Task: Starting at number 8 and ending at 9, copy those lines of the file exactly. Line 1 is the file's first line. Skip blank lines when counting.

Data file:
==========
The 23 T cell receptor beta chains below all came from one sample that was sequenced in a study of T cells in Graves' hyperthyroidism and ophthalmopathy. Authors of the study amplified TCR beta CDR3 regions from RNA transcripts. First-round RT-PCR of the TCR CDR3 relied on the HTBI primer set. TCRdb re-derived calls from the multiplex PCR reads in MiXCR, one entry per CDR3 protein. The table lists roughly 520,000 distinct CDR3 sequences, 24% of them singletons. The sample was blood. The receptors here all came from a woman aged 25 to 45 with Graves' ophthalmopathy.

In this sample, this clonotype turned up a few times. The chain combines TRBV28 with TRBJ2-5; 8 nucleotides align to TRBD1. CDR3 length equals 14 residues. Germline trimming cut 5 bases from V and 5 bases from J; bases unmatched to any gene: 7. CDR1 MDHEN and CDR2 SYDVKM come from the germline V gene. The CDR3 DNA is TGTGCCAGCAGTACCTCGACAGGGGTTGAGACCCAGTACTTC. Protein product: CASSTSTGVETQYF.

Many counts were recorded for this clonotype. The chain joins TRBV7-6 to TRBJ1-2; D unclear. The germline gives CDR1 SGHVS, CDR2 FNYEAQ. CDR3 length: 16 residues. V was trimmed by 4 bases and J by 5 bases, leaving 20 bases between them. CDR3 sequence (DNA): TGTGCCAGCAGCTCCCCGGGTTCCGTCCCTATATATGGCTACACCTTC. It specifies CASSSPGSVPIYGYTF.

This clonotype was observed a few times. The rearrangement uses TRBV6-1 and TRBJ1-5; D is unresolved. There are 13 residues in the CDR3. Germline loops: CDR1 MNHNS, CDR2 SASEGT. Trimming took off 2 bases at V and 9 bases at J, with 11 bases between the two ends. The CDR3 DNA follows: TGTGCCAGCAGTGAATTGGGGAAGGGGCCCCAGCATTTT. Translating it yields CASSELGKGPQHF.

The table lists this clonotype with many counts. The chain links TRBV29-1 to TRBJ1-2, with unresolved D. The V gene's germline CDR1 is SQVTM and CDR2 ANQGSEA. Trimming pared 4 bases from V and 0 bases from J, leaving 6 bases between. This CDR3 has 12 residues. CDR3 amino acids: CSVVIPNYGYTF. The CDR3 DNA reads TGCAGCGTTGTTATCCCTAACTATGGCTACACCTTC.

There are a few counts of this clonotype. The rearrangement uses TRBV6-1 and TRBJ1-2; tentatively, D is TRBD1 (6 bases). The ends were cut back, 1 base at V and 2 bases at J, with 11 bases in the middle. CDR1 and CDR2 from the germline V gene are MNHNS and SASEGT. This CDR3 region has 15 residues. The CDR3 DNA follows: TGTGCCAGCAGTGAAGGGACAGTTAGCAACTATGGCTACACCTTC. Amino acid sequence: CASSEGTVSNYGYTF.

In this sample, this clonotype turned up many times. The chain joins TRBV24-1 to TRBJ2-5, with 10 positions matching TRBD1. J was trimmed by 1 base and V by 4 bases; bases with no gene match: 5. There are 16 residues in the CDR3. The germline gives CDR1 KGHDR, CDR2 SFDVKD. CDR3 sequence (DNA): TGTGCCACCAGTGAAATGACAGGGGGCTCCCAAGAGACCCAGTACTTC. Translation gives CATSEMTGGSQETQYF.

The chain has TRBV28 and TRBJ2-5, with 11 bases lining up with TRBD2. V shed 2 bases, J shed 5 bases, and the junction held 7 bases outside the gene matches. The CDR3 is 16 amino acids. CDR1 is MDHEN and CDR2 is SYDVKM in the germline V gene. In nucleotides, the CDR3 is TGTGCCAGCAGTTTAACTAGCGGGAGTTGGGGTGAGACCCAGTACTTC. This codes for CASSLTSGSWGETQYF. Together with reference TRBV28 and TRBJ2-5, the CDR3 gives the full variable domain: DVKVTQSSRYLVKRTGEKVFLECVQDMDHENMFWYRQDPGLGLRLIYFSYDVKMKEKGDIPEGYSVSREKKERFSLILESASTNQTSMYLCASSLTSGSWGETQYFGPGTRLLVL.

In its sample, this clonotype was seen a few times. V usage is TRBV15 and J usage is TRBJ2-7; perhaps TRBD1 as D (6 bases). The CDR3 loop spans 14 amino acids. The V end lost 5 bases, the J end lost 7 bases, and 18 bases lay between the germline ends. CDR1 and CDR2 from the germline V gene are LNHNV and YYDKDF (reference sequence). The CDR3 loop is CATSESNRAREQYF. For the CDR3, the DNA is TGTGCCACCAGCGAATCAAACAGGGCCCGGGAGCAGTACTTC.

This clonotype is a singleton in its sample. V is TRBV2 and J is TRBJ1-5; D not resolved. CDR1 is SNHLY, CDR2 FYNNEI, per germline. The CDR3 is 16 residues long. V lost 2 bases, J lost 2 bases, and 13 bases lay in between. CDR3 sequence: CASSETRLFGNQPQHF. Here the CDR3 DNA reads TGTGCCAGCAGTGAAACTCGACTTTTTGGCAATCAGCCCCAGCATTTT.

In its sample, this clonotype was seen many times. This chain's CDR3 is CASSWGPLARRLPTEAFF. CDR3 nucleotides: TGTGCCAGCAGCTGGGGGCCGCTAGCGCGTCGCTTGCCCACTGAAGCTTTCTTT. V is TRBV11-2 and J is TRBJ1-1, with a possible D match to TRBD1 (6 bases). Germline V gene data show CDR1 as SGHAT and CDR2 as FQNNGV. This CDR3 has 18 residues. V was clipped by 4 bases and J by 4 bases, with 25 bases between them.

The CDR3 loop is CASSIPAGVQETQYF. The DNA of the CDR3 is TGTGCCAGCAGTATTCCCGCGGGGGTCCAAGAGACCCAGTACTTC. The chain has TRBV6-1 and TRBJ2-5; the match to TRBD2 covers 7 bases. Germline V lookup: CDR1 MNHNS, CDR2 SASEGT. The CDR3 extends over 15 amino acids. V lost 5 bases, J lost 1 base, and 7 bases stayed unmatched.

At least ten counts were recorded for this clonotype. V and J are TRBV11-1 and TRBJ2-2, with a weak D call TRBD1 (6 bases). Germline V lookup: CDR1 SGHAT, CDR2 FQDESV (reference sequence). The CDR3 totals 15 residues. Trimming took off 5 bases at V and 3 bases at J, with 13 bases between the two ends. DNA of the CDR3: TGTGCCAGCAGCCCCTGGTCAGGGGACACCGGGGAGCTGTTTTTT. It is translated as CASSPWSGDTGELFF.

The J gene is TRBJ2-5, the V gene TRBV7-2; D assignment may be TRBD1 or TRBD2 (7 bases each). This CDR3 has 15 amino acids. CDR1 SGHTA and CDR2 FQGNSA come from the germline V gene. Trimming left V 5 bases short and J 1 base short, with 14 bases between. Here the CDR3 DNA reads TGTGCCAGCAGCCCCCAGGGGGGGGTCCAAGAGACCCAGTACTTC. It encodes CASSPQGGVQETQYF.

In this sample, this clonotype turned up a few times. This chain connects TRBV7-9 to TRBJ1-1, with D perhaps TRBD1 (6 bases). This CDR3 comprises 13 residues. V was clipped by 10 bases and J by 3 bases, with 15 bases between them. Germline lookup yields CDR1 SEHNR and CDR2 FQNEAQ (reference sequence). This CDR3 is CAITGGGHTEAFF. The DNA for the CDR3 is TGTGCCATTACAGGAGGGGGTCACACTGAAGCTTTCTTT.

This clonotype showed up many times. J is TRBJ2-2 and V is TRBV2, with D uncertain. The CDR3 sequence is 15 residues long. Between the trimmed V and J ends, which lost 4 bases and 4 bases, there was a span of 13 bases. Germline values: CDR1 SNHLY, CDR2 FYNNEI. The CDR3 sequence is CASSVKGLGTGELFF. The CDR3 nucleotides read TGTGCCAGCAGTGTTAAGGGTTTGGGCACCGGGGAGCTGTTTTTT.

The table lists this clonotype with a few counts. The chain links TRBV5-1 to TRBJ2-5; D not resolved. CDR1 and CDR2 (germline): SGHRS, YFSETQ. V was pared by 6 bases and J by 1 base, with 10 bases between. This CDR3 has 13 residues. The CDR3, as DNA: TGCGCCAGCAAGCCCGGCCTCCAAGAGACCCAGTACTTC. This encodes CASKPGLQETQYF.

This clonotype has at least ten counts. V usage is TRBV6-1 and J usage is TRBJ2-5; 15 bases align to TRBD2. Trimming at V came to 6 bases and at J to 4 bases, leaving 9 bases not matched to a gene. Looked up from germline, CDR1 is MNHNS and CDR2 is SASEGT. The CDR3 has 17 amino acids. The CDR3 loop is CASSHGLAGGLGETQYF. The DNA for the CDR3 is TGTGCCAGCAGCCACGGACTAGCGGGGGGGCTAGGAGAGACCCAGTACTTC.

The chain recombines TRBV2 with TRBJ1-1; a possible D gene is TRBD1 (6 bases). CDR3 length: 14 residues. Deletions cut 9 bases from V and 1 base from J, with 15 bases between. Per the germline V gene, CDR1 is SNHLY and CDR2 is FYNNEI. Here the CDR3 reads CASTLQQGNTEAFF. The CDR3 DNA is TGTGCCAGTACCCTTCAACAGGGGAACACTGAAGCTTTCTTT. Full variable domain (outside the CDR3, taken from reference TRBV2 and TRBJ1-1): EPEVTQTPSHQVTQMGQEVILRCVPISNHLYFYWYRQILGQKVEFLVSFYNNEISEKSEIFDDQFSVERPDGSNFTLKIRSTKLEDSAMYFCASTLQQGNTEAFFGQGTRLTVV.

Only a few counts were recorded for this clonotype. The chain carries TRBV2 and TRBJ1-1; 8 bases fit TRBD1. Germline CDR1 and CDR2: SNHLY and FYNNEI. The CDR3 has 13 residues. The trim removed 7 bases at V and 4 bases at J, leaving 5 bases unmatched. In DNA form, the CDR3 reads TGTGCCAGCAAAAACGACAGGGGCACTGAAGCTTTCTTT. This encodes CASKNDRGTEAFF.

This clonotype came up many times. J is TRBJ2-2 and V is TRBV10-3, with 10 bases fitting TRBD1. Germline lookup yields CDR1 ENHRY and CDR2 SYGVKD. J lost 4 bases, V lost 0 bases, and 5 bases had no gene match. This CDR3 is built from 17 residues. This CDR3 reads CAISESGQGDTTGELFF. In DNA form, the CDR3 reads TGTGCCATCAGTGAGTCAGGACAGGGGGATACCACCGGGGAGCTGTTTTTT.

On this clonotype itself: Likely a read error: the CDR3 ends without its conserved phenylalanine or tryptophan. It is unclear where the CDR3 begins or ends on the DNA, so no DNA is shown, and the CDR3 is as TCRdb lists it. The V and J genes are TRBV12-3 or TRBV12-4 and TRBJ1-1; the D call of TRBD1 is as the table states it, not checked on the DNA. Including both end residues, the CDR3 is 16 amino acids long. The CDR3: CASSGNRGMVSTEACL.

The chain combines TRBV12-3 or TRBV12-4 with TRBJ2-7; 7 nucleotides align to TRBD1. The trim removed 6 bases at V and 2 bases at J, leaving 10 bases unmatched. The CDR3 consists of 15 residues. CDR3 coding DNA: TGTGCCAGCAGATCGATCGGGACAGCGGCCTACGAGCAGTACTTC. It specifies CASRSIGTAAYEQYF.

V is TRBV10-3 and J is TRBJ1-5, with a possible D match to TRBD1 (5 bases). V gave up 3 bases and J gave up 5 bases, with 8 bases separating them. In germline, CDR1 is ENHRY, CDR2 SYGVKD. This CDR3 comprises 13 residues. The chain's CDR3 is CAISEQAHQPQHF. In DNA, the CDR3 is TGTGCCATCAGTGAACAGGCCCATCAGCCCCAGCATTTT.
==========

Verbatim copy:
The chain has TRBV28 and TRBJ2-5, with 11 bases lining up with TRBD2. V shed 2 bases, J shed 5 bases, and the junction held 7 bases outside the gene matches. The CDR3 is 16 amino acids. CDR1 is MDHEN and CDR2 is SYDVKM in the germline V gene. In nucleotides, the CDR3 is TGTGCCAGCAGTTTAACTAGCGGGAGTTGGGGTGAGACCCAGTACTTC. This codes for CASSLTSGSWGETQYF. Together with reference TRBV28 and TRBJ2-5, the CDR3 gives the full variable domain: DVKVTQSSRYLVKRTGEKVFLECVQDMDHENMFWYRQDPGLGLRLIYFSYDVKMKEKGDIPEGYSVSREKKERFSLILESASTNQTSMYLCASSLTSGSWGETQYFGPGTRLLVL.

In its sample, this clonotype was seen a few times. V usage is TRBV15 and J usage is TRBJ2-7; perhaps TRBD1 as D (6 bases). The CDR3 loop spans 14 amino acids. The V end lost 5 bases, the J end lost 7 bases, and 18 bases lay between the germline ends. CDR1 and CDR2 from the germline V gene are LNHNV and YYDKDF (reference sequence). The CDR3 loop is CATSESNRAREQYF. For the CDR3, the DNA is TGTGCCACCAGCGAATCAAACAGGGCCCGGGAGCAGTACTTC.